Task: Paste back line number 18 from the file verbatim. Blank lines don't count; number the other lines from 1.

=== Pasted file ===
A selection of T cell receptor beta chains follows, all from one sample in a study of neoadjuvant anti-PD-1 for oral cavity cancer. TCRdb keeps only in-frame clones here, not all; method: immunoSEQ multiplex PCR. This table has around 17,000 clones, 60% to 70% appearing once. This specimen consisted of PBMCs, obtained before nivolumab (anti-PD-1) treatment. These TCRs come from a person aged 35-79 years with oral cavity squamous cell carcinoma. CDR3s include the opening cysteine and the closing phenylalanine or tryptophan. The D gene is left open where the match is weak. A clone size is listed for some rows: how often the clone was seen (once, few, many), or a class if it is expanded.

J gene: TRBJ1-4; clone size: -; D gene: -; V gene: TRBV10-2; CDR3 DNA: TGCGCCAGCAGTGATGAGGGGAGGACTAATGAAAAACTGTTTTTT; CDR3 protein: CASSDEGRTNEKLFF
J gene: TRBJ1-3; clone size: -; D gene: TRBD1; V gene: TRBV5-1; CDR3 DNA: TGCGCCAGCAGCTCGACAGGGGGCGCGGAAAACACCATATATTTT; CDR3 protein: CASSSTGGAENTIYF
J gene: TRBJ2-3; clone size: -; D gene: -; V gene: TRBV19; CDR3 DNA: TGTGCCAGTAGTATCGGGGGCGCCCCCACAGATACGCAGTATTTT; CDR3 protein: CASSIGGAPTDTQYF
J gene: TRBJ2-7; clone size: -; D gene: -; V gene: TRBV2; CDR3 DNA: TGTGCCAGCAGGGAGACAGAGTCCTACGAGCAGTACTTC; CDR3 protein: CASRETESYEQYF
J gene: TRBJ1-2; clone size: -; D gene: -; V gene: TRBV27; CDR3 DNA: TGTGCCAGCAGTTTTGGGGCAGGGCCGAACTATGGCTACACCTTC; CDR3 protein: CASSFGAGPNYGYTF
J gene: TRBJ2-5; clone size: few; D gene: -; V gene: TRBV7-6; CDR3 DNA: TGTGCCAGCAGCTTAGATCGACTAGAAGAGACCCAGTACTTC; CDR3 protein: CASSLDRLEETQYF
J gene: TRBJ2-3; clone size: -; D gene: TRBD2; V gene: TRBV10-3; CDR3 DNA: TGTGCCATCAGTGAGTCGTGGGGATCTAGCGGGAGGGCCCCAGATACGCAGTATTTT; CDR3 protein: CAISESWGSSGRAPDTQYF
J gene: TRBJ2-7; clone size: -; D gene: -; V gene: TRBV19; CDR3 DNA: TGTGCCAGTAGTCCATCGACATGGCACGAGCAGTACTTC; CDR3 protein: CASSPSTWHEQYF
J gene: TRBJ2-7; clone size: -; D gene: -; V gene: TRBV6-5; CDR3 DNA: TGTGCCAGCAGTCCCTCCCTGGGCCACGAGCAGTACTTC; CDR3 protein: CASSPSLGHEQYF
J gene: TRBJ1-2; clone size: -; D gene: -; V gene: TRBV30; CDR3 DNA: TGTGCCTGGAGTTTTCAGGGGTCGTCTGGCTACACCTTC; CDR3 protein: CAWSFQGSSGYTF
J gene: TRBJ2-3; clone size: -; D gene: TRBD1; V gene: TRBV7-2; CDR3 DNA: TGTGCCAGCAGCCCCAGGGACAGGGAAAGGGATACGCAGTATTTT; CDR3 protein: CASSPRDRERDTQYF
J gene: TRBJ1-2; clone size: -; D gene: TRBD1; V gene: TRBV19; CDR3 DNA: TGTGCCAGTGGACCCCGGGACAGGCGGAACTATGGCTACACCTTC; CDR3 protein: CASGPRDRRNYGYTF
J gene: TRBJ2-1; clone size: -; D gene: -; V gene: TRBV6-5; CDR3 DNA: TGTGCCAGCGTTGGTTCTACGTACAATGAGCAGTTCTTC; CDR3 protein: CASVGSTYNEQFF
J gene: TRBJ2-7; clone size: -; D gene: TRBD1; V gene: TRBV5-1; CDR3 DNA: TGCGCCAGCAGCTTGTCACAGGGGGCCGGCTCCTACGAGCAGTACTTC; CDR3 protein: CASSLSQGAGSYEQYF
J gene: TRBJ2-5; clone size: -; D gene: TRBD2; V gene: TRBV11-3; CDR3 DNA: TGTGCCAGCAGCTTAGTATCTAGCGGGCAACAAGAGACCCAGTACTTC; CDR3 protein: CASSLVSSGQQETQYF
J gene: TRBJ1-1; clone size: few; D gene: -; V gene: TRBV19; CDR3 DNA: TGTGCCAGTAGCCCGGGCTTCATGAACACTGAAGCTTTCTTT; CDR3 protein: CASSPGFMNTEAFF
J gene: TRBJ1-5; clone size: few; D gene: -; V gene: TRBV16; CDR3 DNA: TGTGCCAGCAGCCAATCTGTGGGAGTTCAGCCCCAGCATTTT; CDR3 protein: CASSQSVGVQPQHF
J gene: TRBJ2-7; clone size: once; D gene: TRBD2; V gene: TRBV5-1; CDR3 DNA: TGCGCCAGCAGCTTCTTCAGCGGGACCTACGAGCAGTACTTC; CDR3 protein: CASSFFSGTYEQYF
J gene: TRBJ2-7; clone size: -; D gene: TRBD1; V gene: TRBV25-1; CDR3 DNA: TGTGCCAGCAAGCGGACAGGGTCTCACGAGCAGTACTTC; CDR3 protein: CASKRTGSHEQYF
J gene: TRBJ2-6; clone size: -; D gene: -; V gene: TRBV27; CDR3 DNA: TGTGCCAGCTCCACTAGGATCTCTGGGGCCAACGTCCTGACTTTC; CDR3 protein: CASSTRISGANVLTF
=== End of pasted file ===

J gene: TRBJ1-5; clone size: few; D gene: -; V gene: TRBV16; CDR3 DNA: TGTGCCAGCAGCCAATCTGTGGGAGTTCAGCCCCAGCATTTT; CDR3 protein: CASSQSVGVQPQHF